Sent: Monday, April 19, 2021 3:51 PM
To: Andrew Waterman <andrew@...>
Cc: bichengyang@...; tech-privileged@...; tech-tee@...
Subject: Re: [RISC-V] [tech-tee] The proposal of sPMP

EXTERNAL MAIL


Στις 2021-04-19 01:43, Andrew Waterman έγραψε:

I'm going to push back against the proposal to allocate new cause
values for sPMP faults. Allocating new cause values has knock-on
effects and incremental costs throughout the architecture (with
respect to virtualization and delegation, in particular), and so the
bar for adding new ones needs to be set high.

Many of us do not believe that composing sPMP and paging is an
essential use case to support--and, in fact, some of us would prefer
the architectural economy of disallowing their composition. Even if
we do support it, software has sufficient information to distinguish
sPMP faults from page faults. The process is indeed cumbersome, as
y'all have discussed. But it need not be a performance sink--first of
all, because this isn't a common case, and second, because the checks
can be performed almost entirely off the critical path. (The sPMP
checks only need to be performed if the paging subsystem determines
the fault shouldn't have occurred--similar to Linux's existing
handling of spurious page faults due to lazy shootdowns on upgrades.)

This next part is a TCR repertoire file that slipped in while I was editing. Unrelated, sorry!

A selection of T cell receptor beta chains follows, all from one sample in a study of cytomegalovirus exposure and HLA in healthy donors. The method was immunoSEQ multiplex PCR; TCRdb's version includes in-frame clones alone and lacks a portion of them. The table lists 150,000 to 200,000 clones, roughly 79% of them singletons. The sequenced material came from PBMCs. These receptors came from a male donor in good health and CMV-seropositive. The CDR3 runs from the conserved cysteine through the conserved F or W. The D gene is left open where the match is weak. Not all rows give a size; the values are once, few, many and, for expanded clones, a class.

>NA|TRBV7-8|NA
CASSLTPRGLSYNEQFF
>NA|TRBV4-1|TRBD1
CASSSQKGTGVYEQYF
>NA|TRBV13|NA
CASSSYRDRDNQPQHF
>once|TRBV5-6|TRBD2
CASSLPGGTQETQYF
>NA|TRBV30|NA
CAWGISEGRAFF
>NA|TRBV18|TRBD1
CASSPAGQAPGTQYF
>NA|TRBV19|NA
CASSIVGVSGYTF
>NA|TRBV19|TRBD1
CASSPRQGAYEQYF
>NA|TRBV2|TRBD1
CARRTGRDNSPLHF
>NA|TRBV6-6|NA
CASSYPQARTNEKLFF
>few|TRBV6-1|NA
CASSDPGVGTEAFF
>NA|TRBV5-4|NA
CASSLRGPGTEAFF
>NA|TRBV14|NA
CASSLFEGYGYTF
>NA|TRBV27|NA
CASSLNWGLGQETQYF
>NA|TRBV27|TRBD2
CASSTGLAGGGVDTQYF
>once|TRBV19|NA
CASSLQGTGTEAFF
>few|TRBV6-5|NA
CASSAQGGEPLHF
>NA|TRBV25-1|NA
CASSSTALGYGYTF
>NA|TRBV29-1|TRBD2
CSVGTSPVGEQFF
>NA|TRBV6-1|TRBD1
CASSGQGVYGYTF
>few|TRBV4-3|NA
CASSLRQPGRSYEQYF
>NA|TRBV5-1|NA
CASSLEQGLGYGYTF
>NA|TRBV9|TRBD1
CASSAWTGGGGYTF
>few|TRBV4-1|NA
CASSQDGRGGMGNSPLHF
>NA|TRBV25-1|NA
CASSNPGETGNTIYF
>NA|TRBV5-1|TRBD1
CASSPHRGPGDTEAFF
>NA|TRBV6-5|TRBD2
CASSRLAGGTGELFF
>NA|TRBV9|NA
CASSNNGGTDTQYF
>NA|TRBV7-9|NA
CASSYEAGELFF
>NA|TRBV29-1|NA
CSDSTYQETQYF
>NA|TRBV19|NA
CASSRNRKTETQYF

Right now a system without MMU or with satp set to bare mode, will raise an access fault regardless of PMP/ePMP being active, and that access fault may be handled by M-mode or delegated to S-mode as-is through medeleg. If sPMP is present the same system will get an access fault if sPMP is disabled and a page fault if sPMP is active, not only this is inconsistent, it also doesn't make sense to return a page fault when paging is disabled or even unavailable. Even if we don't use sPMP together with MMU the proposal of raising page faults on sPMP failures is a bit off. I believe we should either treat sPMP in the same way as PMP/ePMP and trigger access faults since we are dealing with physical memory, or treat access faults from S-mode in the same way regardless of sPMP. If we decide to treat access faults from S-mode as page faults so that we can delegate them all together to S-mode through medeleg, I'd expect to be able to do this regardless of sPMP being active.

Regards,
Nick


Re: [RISC-V] [tech-tee] The proposal of sPMP

Paolo Bonzini
 

On 19/04/21 21:23, Nick Kossifidis wrote:
A scenario we discussed at some point was a trusted hypervisor running on HS mode, with e.g. Linux and a trusted service running on VS mode. The trusted hypervisor is usually very small/simple and may not use paging, so hgatp will be set to bare and it'll fallback to PMP/ePMP as the current hypervisor spec mandates. With sPMP the hypervisor will be able to configure its own regions and also isolate Linux from the trusted service
I don't see much difference between setting up sPMP and a constant page table for the guest. It's going to be a few dozens lines of code that only runs once when the hypervisor starts.

Paolo


Re: [RISC-V] [tech-tee] The proposal of sPMP

Nick Kossifidis
 

Στις 2021-04-19 01:43, Andrew Waterman έγραψε: